Today, Bend the Arc and more than 160 national organizations wrote members of Congress urging the passage of a full-year funding bill that meets urgent needs and funds vital social services, before the current temporary appropriations bill expires on December 11. The letter was organized by the Coalition on Human Needs.
Today, Bend the Arc joined more than 100 civil rights, civil liberties and faith community organizations urging President Obama to revise and strengthen the Department of Justice’s 2003 Guidance Regarding the Use of Race by Federal Law Enforcement Agencies. The letter, organized by the Leadership Conference on Civil and Human Rights, notes that such revisions should “clarify ambiguities, close loopholes, and eliminate provisions that allow for any form of discriminatory profiling.”
We were honored to meet with the FBI Director and senior staff to discuss issues like racial and religious profiling, increasing diversity in the Bureau, and improving hate crime reporting, among others.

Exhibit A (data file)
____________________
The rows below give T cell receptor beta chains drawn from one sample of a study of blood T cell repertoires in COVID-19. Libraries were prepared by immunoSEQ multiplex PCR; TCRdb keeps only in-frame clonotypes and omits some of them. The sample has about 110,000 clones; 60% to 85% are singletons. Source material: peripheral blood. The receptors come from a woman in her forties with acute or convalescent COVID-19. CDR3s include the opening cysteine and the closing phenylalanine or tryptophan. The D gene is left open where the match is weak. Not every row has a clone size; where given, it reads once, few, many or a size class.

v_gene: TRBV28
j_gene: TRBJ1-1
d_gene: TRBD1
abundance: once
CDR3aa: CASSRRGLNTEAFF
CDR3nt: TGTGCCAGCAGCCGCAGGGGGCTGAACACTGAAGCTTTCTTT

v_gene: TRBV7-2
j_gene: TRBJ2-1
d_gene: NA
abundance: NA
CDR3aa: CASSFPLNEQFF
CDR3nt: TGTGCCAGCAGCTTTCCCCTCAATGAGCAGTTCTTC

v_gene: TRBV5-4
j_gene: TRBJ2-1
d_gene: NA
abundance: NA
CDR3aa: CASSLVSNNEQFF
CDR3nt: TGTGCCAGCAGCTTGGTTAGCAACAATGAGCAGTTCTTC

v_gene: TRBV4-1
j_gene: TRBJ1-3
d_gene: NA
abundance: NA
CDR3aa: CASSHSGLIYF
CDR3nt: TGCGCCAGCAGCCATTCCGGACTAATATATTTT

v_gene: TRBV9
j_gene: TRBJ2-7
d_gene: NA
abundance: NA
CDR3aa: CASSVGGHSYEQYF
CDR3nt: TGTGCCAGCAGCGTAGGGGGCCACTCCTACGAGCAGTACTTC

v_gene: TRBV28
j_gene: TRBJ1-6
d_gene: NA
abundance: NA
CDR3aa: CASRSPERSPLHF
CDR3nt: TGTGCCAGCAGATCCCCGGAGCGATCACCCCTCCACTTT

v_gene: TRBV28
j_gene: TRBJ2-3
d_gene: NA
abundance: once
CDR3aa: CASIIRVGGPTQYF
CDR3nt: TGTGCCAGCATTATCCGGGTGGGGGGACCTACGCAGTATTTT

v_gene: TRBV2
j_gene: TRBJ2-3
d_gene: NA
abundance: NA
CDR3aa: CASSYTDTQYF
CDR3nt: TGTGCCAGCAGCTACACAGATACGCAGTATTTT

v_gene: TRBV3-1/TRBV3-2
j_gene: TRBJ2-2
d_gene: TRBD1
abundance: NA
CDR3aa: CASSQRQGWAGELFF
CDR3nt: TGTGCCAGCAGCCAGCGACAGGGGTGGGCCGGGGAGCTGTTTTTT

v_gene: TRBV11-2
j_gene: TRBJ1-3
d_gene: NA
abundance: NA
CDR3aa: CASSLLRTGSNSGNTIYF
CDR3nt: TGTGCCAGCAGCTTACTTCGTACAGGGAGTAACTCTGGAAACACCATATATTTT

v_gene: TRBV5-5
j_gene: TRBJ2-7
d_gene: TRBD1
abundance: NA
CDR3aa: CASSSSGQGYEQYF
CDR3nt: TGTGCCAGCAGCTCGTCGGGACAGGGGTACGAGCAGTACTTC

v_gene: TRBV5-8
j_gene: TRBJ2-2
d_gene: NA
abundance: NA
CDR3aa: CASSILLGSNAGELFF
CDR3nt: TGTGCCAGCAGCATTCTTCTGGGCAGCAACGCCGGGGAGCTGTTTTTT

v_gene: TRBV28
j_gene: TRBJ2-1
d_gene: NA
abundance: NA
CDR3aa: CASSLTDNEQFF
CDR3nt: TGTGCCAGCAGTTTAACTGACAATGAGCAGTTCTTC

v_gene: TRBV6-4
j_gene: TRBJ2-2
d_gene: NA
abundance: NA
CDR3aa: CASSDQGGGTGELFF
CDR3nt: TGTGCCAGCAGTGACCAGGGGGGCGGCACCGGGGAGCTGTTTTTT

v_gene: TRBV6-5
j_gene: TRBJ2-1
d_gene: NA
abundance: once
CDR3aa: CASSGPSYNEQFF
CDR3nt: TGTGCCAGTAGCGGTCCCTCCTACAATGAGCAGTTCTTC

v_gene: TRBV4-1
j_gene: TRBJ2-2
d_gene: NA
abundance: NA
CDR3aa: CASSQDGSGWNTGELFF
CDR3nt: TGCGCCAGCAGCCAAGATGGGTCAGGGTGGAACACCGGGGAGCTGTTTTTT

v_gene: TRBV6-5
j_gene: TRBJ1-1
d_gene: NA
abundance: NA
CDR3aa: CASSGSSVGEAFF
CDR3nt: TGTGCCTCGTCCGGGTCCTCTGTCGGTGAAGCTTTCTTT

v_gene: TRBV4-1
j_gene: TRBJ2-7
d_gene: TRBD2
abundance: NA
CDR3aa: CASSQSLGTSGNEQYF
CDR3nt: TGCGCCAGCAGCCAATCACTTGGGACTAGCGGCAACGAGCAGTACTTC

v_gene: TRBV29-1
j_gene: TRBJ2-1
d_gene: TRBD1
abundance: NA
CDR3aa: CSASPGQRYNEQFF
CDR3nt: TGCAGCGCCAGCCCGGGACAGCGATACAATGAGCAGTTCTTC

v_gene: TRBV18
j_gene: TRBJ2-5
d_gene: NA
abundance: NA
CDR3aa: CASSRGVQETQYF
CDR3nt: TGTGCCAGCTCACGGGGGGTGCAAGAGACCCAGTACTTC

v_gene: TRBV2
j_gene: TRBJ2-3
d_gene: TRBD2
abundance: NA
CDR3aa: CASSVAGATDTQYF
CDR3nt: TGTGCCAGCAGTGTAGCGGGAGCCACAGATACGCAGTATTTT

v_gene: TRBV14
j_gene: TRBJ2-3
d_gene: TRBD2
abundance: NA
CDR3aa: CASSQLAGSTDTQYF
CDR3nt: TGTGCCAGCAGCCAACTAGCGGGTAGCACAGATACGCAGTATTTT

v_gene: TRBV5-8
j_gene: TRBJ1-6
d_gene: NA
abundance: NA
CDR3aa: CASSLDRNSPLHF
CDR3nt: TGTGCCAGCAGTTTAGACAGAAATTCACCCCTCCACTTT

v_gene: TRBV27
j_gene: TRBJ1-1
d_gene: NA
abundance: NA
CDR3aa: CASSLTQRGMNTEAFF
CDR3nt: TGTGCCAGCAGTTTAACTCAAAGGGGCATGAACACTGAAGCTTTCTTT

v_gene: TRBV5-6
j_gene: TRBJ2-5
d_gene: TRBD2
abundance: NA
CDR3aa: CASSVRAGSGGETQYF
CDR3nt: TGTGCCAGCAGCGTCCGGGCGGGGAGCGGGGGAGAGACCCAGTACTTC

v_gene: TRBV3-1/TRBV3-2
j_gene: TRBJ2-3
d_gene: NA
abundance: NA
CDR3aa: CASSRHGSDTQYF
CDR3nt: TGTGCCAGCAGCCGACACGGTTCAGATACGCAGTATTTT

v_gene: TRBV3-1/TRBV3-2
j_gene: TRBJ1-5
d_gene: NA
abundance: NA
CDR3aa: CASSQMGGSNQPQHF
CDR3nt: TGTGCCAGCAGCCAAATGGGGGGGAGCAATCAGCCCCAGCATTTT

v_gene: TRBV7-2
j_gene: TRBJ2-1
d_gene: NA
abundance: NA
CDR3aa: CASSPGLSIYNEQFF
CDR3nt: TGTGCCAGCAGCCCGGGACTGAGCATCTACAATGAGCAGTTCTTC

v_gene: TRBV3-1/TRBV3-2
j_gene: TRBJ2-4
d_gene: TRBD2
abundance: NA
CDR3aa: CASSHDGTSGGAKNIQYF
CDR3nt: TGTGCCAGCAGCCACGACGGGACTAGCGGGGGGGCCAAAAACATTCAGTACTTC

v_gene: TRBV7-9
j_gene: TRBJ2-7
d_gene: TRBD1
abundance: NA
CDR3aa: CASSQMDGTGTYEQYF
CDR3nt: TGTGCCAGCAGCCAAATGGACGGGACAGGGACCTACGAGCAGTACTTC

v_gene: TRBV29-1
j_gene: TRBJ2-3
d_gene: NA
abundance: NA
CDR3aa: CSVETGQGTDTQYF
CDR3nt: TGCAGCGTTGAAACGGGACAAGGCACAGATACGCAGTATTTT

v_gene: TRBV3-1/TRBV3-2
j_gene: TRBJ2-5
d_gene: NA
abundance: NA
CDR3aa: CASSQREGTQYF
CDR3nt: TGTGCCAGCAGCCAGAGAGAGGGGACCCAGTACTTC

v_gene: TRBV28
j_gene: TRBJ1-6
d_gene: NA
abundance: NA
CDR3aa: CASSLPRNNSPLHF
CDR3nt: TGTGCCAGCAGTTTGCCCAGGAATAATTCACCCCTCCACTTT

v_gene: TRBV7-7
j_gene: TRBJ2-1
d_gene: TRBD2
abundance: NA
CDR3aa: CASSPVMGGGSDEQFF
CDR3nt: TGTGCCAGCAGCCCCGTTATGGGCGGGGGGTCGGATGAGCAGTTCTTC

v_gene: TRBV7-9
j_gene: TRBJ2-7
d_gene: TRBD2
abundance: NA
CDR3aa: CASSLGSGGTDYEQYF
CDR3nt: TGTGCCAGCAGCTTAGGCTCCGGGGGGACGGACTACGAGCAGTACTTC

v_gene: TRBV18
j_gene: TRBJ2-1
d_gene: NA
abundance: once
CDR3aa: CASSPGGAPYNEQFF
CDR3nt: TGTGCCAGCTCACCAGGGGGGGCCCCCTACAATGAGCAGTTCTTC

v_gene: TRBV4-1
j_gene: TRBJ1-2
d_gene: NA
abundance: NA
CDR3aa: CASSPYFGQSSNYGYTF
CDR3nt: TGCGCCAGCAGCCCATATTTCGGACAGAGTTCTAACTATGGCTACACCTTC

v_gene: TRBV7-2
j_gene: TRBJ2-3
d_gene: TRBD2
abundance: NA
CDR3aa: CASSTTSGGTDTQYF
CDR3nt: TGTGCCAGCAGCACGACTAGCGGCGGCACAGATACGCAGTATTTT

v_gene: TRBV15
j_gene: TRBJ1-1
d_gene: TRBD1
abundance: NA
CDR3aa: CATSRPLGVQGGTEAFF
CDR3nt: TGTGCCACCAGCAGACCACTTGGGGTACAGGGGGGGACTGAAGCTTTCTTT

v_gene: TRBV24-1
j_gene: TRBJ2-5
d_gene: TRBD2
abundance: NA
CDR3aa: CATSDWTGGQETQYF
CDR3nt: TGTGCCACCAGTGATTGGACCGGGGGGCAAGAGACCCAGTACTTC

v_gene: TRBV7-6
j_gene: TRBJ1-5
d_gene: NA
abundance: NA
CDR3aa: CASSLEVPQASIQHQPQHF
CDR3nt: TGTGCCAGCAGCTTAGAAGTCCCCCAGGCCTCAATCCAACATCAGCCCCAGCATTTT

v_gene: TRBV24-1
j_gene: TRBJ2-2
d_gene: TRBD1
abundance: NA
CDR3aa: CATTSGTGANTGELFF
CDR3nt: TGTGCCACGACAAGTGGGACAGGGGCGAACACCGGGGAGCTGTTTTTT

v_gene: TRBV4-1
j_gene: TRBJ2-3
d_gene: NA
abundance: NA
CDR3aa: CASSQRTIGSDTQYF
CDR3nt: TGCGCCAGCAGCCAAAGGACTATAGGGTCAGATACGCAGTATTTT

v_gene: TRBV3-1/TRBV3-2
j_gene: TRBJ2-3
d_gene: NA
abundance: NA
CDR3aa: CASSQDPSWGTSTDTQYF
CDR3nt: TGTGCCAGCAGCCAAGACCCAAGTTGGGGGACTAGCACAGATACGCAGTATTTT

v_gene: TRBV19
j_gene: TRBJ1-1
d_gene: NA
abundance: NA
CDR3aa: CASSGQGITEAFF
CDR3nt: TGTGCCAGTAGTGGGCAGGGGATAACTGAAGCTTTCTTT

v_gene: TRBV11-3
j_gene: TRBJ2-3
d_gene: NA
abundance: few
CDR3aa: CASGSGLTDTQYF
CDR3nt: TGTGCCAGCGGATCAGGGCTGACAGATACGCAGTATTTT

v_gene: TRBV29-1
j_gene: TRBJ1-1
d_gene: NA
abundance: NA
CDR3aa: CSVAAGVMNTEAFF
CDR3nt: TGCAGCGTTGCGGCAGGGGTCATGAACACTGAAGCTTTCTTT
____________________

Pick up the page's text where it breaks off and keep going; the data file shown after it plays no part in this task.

Bend the Arc and Colleagues Submit Comments on Obama Administration Proposal to Mitigate Hobby Lobby Decision
Today, Bend the Arc joined more than 40 national civil rights, reproductive health, and faith-based organizations in submitting comments on the Departments of Health and Human Services, Labor and the Treasury’s proposed rule for Coverage of Certain Preventive Services Under the Affordable Care Act. The proposed rule responds to the Supreme Court’s Hobby Lobby decision and would expand the existing accommodation for faith-based non-profit organizations who object to providing contraceptive coverage to their employees, to include certain closely held for-profit companies. The coalition comments applaud the Administration’s continuing commitment to ensuring that women receive contraception insurance coverage without cost-sharing and urge the Administration to adopt a more narrow definition of “closely held.”
Today, Bend the Arc submitted a letter for the record of a Senate hearing on the New Columbia Admission Act of 2013 (S. 132), which would afford the more than 600,000 residents of the District of Columbia the voting representation, autonomy and rights already bestowed upon the rest of our nation’s citizens.